Mr. Peters: Yes.
Well, as we indicated earlier, the purpose of Section 7117 is to describe the scope of bargaining, not when bargaining arises, and so any of the particular words or phrases must be read in that context.
Unidentified Justice: Even if it says "only if"?
Mr. Peters: Well, only says only, but it seems to me it is only referring to the substantive evaluation of whether there is a compelling need.
Their using that word it seems to me, could... is at least an overly legalistic.
Unidentified Justice: It doesn't say only if there is a compelling, it says only if the Authority is determined under Subsection (b) of this section that no compelling need exists.
Mr. Peters: Well, it seems to me that if that word were the governing word in Section 7117, that it would lead to results even beyond those described here, for example.
Unidentified Justice: But the word "only" is not ordinarily an ambiguous word.
If it says this shall be done only in this way, it means only that and not otherwise.
And you have to really swallow that here, don't you?
Mr. Peters: Well, I think it must be read in context.
It cannot be taken out of Section 7117 in its entirety, and it seems to me that that provision, placing the emphasis on that word, for example, could lead one to the conclusion that, for example, when an agency makes alternative arguments about a single bargaining proposal alleging both Section 7117(b) defenses and Section 7117(c) defenses, that the Authority would have to hold two proceedings there.
But of course the Authority has always, and has never been subject to challenge so far as I know, conducted unified proceedings addressing all negotiability issues in one proceeding, and it would also seem to suggest perhaps that every agency regulation out there that touches on conditions of employment would have to somehow walk through the Authority's door before bargaining could begin, and for example... and there is certainly no thought of that so far as I know in the federal sector program.
In fact, the Fourth Circuit's first decision, the Fort Belvoir decision, arose when the subordinate level in the union requested a waiver of the higher level agency and the waiver was denied, but certainly it describes a fact pattern where parties felt free to seek a waiver on an agency regulation rather than going to the Authority.
The Authority said that only it and only in that proceeding could decide a compelling need issue.
So it seems to me that first of all there is no plain language that would assist us, unfortunately, in the construction of these statutory terms, and that even if they were, they could not be read as overriding the purposes of the statute as a whole.
Finally, I would just want to note that there are no drawbacks resulting from the Authority's practice of resolving compelling need issues in unilateral change cases.
Aberdeen's suggestion that a determination of compelling need issues in the unfair labor practice forum somehow restricts the Agency ability to regulate its affairs is simply without basis.
The Authority's case law makes clear that an agency is not barred from promulgating regulations or even from disseminating these regulations to subordinate levels of the agency.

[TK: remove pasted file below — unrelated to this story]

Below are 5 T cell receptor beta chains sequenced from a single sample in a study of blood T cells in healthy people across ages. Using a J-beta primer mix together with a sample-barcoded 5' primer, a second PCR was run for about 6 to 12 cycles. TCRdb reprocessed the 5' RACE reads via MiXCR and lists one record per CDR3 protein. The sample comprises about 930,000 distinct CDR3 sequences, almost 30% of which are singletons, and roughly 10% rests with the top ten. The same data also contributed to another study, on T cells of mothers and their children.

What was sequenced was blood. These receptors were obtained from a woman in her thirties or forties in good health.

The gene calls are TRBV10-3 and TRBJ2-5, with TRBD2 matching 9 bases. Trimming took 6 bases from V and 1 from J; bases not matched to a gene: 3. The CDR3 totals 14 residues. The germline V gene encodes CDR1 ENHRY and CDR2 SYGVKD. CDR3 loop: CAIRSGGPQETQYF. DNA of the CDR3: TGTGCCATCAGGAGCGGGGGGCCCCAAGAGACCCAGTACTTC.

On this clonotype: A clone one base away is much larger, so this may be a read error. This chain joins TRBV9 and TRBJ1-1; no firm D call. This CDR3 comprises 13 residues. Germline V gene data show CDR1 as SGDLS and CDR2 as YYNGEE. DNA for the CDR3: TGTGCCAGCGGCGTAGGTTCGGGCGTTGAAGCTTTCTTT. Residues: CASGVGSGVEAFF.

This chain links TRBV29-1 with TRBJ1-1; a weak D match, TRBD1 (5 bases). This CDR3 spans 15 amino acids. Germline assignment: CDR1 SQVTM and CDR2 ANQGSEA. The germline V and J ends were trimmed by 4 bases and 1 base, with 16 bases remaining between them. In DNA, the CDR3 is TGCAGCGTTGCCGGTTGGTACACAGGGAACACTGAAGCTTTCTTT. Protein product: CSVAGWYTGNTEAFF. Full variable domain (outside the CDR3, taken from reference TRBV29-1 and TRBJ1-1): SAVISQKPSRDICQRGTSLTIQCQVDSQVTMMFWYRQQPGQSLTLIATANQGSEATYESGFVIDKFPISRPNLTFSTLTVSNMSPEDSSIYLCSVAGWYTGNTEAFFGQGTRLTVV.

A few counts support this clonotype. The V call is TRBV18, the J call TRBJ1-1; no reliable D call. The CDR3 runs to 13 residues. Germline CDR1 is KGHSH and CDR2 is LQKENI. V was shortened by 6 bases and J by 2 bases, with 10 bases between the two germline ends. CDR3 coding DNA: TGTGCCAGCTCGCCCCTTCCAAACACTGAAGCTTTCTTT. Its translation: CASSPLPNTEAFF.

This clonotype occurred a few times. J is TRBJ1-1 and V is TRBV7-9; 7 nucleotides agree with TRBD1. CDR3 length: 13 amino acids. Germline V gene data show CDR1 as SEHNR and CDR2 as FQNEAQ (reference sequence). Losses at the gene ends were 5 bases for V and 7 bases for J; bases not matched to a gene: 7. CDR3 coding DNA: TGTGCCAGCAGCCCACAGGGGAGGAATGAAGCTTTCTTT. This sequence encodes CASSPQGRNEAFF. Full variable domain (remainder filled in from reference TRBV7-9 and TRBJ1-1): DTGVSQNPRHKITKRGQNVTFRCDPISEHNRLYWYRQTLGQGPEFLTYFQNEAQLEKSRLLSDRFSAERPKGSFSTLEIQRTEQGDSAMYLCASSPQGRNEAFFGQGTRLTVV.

The agency's regulations also do fix the rights and obligations within the agency, including within the bargaining unit, unless the employer and the union agree otherwise in collective negotiations.
And the only requirement on the employer is the statutory one to bargain before implementation of the agency regulation as to the bargaining unit.
Further, if a compelling need is found the employer will not be required to bargain over inconsistent proposals and even if there is no compelling need found and the Authority orders that the change be rescinded, such a remedy would only deprive the employer of the results of a unilateral change that it should have not made in the first place without bargaining.
In short, as the D.C. Circuit opined in Defense Logistics Agency, the Authority has good reasons for its construction of its enabling statute, reasons that are firmly rooted in the terms and the history and the purposes of the statute, and that give effect to both the negotiability and the unfair labor practice provisions in this enactment.
We respectfully request that the Authority's construction of the statute be upheld, and also that the judgment of the court below be reversed.
Chief Justice William H. Rehnquist: Thank you, Ms. Peters.
We will hear now from you, Mr. Robbins.
ORAL ARGUMENT OF LAWRENCE S. ROBBINS, ESQ. ON BEHALF OF THE RESPONDENT
Mr. Robbins: Thank you, Mr. Chief Justice, and may it please the Court.
The Authority has reached an interpretive impasse in this case because it embarked on the wrong path at the outset.
Correctly viewed, this case does not require the Court to seek out private labor law analogs or delve into pre-Act legislative history or balance free-floating notions of efficiency or general public policy.
This is instead a case about the plain meaning of a statute that speaks directly to the question presented and answers, and the answer that the statute provides is this.
A proceeding under Section 7117(b) is the only means by which to challenge the compelling need for an agency-wide regulation when such a regulation is asserted as a bar to federal sector collective bargaining.
I would like to begin with the statute itself.